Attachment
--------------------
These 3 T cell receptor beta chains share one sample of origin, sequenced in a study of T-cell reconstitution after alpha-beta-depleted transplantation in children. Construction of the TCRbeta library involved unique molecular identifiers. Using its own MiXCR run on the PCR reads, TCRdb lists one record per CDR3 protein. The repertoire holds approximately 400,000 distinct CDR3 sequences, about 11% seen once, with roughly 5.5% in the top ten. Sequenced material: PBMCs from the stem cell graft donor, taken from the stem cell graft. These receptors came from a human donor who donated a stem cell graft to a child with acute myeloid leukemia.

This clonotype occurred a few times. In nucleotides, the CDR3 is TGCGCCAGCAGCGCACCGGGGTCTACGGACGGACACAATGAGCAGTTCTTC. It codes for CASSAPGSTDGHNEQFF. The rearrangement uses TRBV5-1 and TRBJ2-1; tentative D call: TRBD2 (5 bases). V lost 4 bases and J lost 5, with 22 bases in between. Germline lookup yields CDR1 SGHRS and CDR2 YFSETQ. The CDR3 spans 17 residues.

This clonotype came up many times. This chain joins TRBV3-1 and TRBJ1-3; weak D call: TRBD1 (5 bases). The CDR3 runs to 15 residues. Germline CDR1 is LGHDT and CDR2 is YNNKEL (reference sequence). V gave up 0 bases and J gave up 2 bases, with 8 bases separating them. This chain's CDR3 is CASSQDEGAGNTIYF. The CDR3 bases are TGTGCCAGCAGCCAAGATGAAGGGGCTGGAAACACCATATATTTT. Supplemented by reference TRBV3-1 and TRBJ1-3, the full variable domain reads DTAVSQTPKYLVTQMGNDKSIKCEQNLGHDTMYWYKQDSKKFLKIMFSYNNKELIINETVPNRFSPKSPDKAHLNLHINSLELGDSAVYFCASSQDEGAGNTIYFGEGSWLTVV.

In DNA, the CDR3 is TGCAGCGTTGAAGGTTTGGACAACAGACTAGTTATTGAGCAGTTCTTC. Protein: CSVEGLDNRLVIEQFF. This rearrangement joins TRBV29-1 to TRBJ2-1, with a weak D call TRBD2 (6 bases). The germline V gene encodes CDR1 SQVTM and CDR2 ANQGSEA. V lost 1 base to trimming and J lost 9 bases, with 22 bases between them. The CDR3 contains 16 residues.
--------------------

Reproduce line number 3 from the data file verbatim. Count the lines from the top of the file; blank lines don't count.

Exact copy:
This clonotype came up many times. This chain joins TRBV3-1 and TRBJ1-3; weak D call: TRBD1 (5 bases). The CDR3 runs to 15 residues. Germline CDR1 is LGHDT and CDR2 is YNNKEL (reference sequence). V gave up 0 bases and J gave up 2 bases, with 8 bases separating them. This chain's CDR3 is CASSQDEGAGNTIYF. The CDR3 bases are TGTGCCAGCAGCCAAGATGAAGGGGCTGGAAACACCATATATTTT. Supplemented by reference TRBV3-1 and TRBJ1-3, the full variable domain reads DTAVSQTPKYLVTQMGNDKSIKCEQNLGHDTMYWYKQDSKKFLKIMFSYNNKELIINETVPNRFSPKSPDKAHLNLHINSLELGDSAVYFCASSQDEGAGNTIYFGEGSWLTVV.